Before long, we are descending towards Chep Lap Kok. The forecast, typical in mid-summer Hong Kong, is for overcast skies and rain. Pulling into gate 3, one of Cathay’s favorites at the airport, some 17 minutes late, the jumbo is scheduled for a quick hour-long turnaround for its next intelligent misuse – an afternoon roundtrip to Seoul Incheon and back – before probably embarking on an overnight to Europe. Talk about a workhorse!
Short flights on wide-bodies with full-service carriers are still commonplace in many parts of Asia Pacific. The trend, however, seems to be moving firmly in the direction of smaller planes, higher frequencies and less service. The quickly liberalizing air travel regimes, prolific growth of LCCs and the bargains they’re offering are making it acceptable to fly narrow bodies across the continent, and expect the bare minimum in terms of service offerings. To borrow the motto of one of these new ventures: Now everyone can fly. And really, just as well too. Flying is more accessible than ever before. Inevitably, even full service carriers will be forced to follow in their footsteps, and the great pools of red ink seeping out of the traditional airlines in this crisis will undoubtedly hasten the process. The lavish offerings like on this flight will probably not last in my opinion: enjoy them while you can, savor them, and document them, so you can tell your grandkids what flying used to be like.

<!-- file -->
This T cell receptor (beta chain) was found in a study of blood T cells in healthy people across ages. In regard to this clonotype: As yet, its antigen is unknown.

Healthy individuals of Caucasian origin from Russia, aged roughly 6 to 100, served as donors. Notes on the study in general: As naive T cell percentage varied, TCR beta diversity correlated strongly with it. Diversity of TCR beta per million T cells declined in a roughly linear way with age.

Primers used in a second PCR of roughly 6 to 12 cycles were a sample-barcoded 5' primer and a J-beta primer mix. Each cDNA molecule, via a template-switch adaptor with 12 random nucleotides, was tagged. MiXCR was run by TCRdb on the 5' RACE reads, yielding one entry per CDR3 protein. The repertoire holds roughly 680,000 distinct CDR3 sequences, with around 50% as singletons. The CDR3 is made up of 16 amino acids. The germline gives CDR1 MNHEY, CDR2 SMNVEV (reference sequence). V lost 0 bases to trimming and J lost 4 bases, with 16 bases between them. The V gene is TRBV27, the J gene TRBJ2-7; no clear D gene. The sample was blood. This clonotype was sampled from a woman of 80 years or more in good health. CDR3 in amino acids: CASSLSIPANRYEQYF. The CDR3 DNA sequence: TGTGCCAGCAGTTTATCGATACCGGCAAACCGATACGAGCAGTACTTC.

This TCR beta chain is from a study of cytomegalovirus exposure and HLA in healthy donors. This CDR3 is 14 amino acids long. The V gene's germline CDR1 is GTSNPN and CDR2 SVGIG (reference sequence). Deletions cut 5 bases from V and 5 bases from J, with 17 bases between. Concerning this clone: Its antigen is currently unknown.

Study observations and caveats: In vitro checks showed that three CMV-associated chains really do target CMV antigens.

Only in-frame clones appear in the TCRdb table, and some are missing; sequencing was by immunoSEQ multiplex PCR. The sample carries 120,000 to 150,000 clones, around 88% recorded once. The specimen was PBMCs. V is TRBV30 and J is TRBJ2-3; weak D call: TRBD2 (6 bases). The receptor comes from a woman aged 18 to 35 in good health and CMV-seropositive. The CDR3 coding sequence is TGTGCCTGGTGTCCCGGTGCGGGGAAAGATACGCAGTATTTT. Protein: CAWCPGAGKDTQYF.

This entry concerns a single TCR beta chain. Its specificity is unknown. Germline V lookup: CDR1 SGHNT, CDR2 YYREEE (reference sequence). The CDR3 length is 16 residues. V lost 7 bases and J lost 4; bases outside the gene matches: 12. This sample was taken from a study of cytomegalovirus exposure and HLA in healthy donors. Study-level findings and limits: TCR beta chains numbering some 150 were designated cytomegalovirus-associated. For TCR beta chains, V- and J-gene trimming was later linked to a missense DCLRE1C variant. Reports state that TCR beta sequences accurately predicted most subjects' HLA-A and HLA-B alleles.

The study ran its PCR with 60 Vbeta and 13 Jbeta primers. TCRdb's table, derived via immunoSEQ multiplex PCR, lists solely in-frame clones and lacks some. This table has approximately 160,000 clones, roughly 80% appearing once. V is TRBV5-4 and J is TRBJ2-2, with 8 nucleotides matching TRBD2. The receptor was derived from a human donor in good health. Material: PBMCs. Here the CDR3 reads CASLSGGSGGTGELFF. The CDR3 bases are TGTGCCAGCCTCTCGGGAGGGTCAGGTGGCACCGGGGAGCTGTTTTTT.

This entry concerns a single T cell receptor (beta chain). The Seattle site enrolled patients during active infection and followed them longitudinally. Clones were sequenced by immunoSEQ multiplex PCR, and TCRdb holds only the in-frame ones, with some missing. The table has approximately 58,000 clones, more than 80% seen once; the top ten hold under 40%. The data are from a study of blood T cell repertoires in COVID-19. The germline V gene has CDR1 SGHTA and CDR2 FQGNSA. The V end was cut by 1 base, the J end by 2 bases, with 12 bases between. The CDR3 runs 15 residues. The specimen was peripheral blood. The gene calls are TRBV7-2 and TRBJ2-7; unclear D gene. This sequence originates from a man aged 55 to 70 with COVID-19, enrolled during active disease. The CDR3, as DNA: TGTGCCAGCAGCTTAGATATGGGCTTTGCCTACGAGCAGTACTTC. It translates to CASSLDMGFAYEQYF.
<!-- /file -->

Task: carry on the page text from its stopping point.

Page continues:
Thanks for reading.
My previous Cathay Pacific Trip Reports below:
Ups & Downs: CX First Class Across The Pacific (June 2008)
Short Hop, Big Suite: Cathay’s New F On 747 (April 2008)
Cathay Pacific’s New J Class On A330-300 KUL-HKG (October 2007)